I admit that I have never understood the love affair many of my friends and colleagues (and millions of other users) have with Windows XP. Sure, I get that people get adjusted to a particular operating system (OS) and they don’t like change. But then, there were features in Vista that I liked, and I know I’m in the minority there.
However, no matter my opinions about it, a lot of people and companies have stuck with Windows XP for the past dozen years, eschewing newer Windows OS versions. Sometimes it is a matter of cost—many small businesses simply didn’t have the budget to upgrade to Windows 7 or 8. Sometimes employees with older computers just keep using the same old OS because they know it and like it. And in at least one situation I know of personally, updating XP machines was a non-priority unless the computer crashed.
Whatever the reason, all of those Windows XP users are going to be running computers at risk as of April 8, when Microsoft ends its support of XP. Even if you don’t use XP anymore, chances are someone you do business with still does. As a Fortinet blog post pointed out:
Take the example of the banking sector. 95% of automatic teller machines (ATMs) around the world rely on computers running Windows XP. Besides the disruption of services to perform this migration, these computers are not normally able to support a newer version of Windows. In this case, a migration is not possible without first upgrading the computer, incurring significant cost and downtime for these companies.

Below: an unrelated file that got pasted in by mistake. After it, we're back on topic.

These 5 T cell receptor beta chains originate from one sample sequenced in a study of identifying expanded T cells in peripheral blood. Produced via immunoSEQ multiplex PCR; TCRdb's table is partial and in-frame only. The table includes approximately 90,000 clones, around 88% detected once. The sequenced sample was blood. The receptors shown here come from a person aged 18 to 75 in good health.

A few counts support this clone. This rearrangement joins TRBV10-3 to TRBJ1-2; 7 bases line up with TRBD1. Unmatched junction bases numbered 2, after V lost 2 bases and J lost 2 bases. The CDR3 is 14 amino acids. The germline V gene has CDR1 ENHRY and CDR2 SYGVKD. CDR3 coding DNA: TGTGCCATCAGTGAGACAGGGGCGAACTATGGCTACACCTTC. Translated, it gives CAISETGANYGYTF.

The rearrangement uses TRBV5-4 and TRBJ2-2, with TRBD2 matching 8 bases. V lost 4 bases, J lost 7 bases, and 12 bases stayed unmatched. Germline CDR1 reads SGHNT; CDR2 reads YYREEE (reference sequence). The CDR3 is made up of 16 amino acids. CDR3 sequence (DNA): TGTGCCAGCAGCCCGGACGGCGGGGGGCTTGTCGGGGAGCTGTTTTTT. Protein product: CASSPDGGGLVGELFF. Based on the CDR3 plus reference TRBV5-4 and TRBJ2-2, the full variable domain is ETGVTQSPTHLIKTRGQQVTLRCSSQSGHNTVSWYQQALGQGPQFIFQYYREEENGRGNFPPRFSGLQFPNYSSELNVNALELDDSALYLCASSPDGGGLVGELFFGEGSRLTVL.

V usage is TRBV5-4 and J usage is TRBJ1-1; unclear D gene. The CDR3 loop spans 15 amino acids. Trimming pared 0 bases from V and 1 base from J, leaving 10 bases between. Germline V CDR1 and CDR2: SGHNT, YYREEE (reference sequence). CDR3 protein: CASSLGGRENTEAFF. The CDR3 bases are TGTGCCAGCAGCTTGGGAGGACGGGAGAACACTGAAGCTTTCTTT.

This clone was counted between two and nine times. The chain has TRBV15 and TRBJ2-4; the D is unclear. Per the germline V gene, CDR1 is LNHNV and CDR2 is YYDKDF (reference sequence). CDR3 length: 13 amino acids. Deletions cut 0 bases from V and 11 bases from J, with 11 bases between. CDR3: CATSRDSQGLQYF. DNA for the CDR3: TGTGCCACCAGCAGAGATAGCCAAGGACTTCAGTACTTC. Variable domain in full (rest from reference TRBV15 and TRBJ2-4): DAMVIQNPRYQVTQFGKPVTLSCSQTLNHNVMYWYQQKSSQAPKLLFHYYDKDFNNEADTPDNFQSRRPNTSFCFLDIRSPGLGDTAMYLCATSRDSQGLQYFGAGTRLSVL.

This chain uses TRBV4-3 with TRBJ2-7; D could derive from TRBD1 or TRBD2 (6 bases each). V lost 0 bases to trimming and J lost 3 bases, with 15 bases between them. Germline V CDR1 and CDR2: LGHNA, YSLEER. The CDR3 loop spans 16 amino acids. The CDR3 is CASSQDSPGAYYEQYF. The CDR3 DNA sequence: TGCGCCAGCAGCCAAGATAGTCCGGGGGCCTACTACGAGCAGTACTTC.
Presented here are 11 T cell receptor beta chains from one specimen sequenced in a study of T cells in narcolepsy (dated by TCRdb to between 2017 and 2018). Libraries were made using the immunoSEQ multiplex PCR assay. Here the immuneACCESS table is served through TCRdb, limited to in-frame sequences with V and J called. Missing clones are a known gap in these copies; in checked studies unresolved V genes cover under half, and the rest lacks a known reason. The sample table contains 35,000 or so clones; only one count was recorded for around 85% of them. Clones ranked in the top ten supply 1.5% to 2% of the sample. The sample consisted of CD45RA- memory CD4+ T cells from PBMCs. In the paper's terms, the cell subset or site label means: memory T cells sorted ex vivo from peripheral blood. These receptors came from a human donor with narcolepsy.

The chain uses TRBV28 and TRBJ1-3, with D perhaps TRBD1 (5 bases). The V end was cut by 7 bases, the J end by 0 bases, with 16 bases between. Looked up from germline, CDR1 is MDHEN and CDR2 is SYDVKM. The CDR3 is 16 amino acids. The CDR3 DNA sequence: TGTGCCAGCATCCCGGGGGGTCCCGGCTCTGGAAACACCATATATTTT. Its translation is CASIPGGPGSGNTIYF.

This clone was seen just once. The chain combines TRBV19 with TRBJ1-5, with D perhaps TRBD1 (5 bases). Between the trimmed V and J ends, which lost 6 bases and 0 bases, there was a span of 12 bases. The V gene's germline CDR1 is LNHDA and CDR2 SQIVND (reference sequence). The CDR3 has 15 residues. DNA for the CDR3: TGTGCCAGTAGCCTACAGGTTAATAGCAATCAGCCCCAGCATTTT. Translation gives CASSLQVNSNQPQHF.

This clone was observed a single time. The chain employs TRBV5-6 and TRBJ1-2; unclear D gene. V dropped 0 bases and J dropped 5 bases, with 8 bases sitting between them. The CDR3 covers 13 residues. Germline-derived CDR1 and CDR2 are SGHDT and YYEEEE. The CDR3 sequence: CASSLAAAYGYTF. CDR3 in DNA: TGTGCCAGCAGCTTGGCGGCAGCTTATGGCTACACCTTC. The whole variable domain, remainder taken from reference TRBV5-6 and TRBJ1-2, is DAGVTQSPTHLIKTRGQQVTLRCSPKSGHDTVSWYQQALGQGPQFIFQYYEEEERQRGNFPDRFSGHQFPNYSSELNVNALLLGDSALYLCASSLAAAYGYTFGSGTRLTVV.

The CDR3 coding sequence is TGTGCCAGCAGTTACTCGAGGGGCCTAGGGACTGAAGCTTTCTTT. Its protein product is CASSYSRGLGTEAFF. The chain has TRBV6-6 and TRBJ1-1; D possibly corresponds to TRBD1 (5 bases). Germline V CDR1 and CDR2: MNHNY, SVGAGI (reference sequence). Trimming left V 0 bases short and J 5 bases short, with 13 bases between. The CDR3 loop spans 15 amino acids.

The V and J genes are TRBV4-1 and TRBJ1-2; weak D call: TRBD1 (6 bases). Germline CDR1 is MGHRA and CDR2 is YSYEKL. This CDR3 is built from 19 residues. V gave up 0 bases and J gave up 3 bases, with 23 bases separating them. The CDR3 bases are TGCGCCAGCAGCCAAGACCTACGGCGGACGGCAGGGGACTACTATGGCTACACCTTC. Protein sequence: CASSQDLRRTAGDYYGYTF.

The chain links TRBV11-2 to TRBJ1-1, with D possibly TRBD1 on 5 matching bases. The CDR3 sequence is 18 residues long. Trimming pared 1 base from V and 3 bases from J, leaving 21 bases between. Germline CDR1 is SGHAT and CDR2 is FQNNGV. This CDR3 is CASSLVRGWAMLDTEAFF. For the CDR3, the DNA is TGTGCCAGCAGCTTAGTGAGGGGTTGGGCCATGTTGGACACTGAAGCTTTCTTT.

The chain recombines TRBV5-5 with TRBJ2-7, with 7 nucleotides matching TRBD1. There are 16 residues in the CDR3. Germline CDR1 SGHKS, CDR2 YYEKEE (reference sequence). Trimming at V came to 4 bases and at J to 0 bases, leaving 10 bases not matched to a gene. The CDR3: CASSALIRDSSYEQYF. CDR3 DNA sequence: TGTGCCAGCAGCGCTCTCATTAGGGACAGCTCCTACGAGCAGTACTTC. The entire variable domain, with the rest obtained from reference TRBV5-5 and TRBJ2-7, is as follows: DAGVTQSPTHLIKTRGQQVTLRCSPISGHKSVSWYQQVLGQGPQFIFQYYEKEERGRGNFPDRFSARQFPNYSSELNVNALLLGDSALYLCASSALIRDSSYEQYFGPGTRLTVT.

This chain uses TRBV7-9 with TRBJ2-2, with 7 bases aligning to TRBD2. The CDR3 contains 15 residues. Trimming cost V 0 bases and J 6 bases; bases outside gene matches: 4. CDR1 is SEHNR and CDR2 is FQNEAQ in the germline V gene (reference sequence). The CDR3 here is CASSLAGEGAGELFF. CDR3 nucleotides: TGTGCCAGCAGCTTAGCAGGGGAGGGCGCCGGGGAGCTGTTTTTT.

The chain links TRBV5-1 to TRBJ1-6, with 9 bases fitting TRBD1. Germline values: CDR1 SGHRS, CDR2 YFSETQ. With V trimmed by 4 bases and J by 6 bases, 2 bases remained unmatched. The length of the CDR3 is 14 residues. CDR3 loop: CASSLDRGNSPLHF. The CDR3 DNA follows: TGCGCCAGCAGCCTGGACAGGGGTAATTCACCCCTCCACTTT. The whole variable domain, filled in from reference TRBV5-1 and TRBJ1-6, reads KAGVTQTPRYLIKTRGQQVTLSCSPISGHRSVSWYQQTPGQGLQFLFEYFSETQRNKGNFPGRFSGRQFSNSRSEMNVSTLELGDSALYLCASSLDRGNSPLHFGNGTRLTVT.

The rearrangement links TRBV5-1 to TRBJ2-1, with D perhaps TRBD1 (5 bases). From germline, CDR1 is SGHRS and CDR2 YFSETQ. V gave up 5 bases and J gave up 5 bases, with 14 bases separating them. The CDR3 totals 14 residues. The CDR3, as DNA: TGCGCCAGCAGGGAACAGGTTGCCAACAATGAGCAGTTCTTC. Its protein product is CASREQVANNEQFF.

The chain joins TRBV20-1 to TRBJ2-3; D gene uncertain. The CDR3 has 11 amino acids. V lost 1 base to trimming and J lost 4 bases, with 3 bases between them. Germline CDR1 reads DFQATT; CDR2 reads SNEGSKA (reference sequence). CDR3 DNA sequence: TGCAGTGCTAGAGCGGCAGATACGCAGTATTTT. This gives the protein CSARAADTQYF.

The Fortinet post did point out that the real risk of continuing to use Windows XP comes when connecting the computer to the Internet. So, if you have a desktop that is used just for preparing and printing documents and playing Solitaire, but is never connected to the network or Wi-Fi, you should be good to keep that PC on XP. But if you are using your XP machine to connect to the Internet, AlienVault recommends limiting access to the XP computer from other computers:
By segmenting these machines, it will minimize the chances for the machines to be targeted and exploited. Organizations should be most concerned about the assets that are running their business systems. For example, regarding the recent breach at Target, the retailer’s point-of-sale terminals were running Windows XP embedded. By cutting terminals off from the remaining network, it could have accomplished a lot.
Also, make sure that every application used on the Windows XP machines is up-to-date—that means using a secure and updated browser. If you can’t use the most updated version of a browser, try a different browser. Keeping all of your software and applications patched with the latest versions adds a layer of protection.
Even though I don’t understand the love affair with XP, I do understand tight budgets and that for some small businesses, upgrading to Windows 7 or 8 seems out of reach—at least for now. On the other hand, can you afford the risk of a breach because you are still using XP?